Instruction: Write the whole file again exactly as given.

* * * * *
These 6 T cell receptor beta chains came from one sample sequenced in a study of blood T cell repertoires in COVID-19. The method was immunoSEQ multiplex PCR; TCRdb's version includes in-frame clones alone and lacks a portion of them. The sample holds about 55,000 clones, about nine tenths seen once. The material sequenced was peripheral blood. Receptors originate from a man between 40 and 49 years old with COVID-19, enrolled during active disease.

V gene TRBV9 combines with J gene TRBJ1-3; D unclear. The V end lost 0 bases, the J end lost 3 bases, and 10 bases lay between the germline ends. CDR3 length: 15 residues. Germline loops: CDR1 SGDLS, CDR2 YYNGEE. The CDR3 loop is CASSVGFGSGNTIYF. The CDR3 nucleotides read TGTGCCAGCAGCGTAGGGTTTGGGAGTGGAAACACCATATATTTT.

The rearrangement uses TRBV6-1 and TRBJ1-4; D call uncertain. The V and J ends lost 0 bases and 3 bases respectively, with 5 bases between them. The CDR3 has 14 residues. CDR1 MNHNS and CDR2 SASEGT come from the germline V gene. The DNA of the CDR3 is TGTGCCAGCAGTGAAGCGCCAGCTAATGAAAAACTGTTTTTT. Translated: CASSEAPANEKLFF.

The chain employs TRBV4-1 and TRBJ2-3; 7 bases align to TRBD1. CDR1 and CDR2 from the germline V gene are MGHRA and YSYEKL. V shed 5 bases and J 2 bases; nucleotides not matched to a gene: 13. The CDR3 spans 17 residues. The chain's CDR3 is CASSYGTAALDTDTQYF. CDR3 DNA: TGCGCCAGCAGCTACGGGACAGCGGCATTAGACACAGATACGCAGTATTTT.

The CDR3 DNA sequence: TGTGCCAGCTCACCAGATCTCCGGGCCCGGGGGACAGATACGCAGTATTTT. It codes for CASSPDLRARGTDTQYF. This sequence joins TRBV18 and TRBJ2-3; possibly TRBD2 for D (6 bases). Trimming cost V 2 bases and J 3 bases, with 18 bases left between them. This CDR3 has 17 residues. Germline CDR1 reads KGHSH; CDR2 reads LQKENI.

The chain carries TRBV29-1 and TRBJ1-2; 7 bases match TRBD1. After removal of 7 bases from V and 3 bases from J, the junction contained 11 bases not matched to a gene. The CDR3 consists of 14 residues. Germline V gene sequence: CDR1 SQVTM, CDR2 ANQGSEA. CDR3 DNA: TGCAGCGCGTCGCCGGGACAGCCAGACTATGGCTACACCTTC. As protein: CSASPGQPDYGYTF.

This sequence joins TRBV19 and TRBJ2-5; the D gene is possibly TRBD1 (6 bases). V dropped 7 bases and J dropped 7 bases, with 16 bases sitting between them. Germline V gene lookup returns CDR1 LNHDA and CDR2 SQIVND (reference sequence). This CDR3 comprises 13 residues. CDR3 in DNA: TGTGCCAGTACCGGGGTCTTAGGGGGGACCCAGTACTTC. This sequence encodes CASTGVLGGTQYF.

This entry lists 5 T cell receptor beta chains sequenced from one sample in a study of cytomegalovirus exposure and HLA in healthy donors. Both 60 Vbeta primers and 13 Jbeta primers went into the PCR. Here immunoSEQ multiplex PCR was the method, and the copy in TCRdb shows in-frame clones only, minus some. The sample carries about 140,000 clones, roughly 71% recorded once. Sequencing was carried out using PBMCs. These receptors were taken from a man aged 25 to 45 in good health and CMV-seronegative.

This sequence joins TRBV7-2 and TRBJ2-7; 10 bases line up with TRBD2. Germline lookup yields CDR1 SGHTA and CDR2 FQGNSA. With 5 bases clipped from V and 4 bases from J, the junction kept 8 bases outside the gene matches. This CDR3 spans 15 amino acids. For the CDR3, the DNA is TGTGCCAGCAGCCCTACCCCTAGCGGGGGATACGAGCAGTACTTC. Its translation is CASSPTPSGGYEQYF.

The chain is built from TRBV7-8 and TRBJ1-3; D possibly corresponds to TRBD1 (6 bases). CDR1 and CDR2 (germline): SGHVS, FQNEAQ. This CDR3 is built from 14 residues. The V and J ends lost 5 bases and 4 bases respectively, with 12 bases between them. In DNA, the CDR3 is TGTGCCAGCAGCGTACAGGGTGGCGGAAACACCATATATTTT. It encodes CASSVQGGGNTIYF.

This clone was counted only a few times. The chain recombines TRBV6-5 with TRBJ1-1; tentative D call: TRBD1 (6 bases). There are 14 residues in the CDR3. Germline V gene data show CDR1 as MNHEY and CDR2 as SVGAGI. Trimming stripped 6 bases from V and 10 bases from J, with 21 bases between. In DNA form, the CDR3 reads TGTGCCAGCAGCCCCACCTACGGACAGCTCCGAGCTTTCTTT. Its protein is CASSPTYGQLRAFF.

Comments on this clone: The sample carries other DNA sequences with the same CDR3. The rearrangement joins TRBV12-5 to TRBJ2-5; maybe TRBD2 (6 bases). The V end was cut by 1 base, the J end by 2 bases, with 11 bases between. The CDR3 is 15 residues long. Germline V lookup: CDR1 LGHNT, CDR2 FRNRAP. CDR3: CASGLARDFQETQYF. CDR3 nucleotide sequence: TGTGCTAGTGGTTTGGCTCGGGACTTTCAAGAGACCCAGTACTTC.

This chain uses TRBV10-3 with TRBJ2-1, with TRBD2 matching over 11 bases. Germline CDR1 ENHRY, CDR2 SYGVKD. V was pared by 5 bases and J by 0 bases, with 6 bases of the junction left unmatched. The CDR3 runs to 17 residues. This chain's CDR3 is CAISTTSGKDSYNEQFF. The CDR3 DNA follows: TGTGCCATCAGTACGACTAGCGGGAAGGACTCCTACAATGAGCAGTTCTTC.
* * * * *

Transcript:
These 6 T cell receptor beta chains came from one sample sequenced in a study of blood T cell repertoires in COVID-19. The method was immunoSEQ multiplex PCR; TCRdb's version includes in-frame clones alone and lacks a portion of them. The sample holds about 55,000 clones, about nine tenths seen once. The material sequenced was peripheral blood. Receptors originate from a man between 40 and 49 years old with COVID-19, enrolled during active disease.

V gene TRBV9 combines with J gene TRBJ1-3; D unclear. The V end lost 0 bases, the J end lost 3 bases, and 10 bases lay between the germline ends. CDR3 length: 15 residues. Germline loops: CDR1 SGDLS, CDR2 YYNGEE. The CDR3 loop is CASSVGFGSGNTIYF. The CDR3 nucleotides read TGTGCCAGCAGCGTAGGGTTTGGGAGTGGAAACACCATATATTTT.

The rearrangement uses TRBV6-1 and TRBJ1-4; D call uncertain. The V and J ends lost 0 bases and 3 bases respectively, with 5 bases between them. The CDR3 has 14 residues. CDR1 MNHNS and CDR2 SASEGT come from the germline V gene. The DNA of the CDR3 is TGTGCCAGCAGTGAAGCGCCAGCTAATGAAAAACTGTTTTTT. Translated: CASSEAPANEKLFF.

The chain employs TRBV4-1 and TRBJ2-3; 7 bases align to TRBD1. CDR1 and CDR2 from the germline V gene are MGHRA and YSYEKL. V shed 5 bases and J 2 bases; nucleotides not matched to a gene: 13. The CDR3 spans 17 residues. The chain's CDR3 is CASSYGTAALDTDTQYF. CDR3 DNA: TGCGCCAGCAGCTACGGGACAGCGGCATTAGACACAGATACGCAGTATTTT.

The CDR3 DNA sequence: TGTGCCAGCTCACCAGATCTCCGGGCCCGGGGGACAGATACGCAGTATTTT. It codes for CASSPDLRARGTDTQYF. This sequence joins TRBV18 and TRBJ2-3; possibly TRBD2 for D (6 bases). Trimming cost V 2 bases and J 3 bases, with 18 bases left between them. This CDR3 has 17 residues. Germline CDR1 reads KGHSH; CDR2 reads LQKENI.

The chain carries TRBV29-1 and TRBJ1-2; 7 bases match TRBD1. After removal of 7 bases from V and 3 bases from J, the junction contained 11 bases not matched to a gene. The CDR3 consists of 14 residues. Germline V gene sequence: CDR1 SQVTM, CDR2 ANQGSEA. CDR3 DNA: TGCAGCGCGTCGCCGGGACAGCCAGACTATGGCTACACCTTC. As protein: CSASPGQPDYGYTF.

This sequence joins TRBV19 and TRBJ2-5; the D gene is possibly TRBD1 (6 bases). V dropped 7 bases and J dropped 7 bases, with 16 bases sitting between them. Germline V gene lookup returns CDR1 LNHDA and CDR2 SQIVND (reference sequence). This CDR3 comprises 13 residues. CDR3 in DNA: TGTGCCAGTACCGGGGTCTTAGGGGGGACCCAGTACTTC. This sequence encodes CASTGVLGGTQYF.

This entry lists 5 T cell receptor beta chains sequenced from one sample in a study of cytomegalovirus exposure and HLA in healthy donors. Both 60 Vbeta primers and 13 Jbeta primers went into the PCR. Here immunoSEQ multiplex PCR was the method, and the copy in TCRdb shows in-frame clones only, minus some. The sample carries about 140,000 clones, roughly 71% recorded once. Sequencing was carried out using PBMCs. These receptors were taken from a man aged 25 to 45 in good health and CMV-seronegative.

This sequence joins TRBV7-2 and TRBJ2-7; 10 bases line up with TRBD2. Germline lookup yields CDR1 SGHTA and CDR2 FQGNSA. With 5 bases clipped from V and 4 bases from J, the junction kept 8 bases outside the gene matches. This CDR3 spans 15 amino acids. For the CDR3, the DNA is TGTGCCAGCAGCCCTACCCCTAGCGGGGGATACGAGCAGTACTTC. Its translation is CASSPTPSGGYEQYF.

The chain is built from TRBV7-8 and TRBJ1-3; D possibly corresponds to TRBD1 (6 bases). CDR1 and CDR2 (germline): SGHVS, FQNEAQ. This CDR3 is built from 14 residues. The V and J ends lost 5 bases and 4 bases respectively, with 12 bases between them. In DNA, the CDR3 is TGTGCCAGCAGCGTACAGGGTGGCGGAAACACCATATATTTT. It encodes CASSVQGGGNTIYF.

This clone was counted only a few times. The chain recombines TRBV6-5 with TRBJ1-1; tentative D call: TRBD1 (6 bases). There are 14 residues in the CDR3. Germline V gene data show CDR1 as MNHEY and CDR2 as SVGAGI. Trimming stripped 6 bases from V and 10 bases from J, with 21 bases between. In DNA form, the CDR3 reads TGTGCCAGCAGCCCCACCTACGGACAGCTCCGAGCTTTCTTT. Its protein is CASSPTYGQLRAFF.

Comments on this clone: The sample carries other DNA sequences with the same CDR3. The rearrangement joins TRBV12-5 to TRBJ2-5; maybe TRBD2 (6 bases). The V end was cut by 1 base, the J end by 2 bases, with 11 bases between. The CDR3 is 15 residues long. Germline V lookup: CDR1 LGHNT, CDR2 FRNRAP. CDR3: CASGLARDFQETQYF. CDR3 nucleotide sequence: TGTGCTAGTGGTTTGGCTCGGGACTTTCAAGAGACCCAGTACTTC.

This chain uses TRBV10-3 with TRBJ2-1, with TRBD2 matching over 11 bases. Germline CDR1 ENHRY, CDR2 SYGVKD. V was pared by 5 bases and J by 0 bases, with 6 bases of the junction left unmatched. The CDR3 runs to 17 residues. This chain's CDR3 is CAISTTSGKDSYNEQFF. The CDR3 DNA follows: TGTGCCATCAGTACGACTAGCGGGAAGGACTCCTACAATGAGCAGTTCTTC.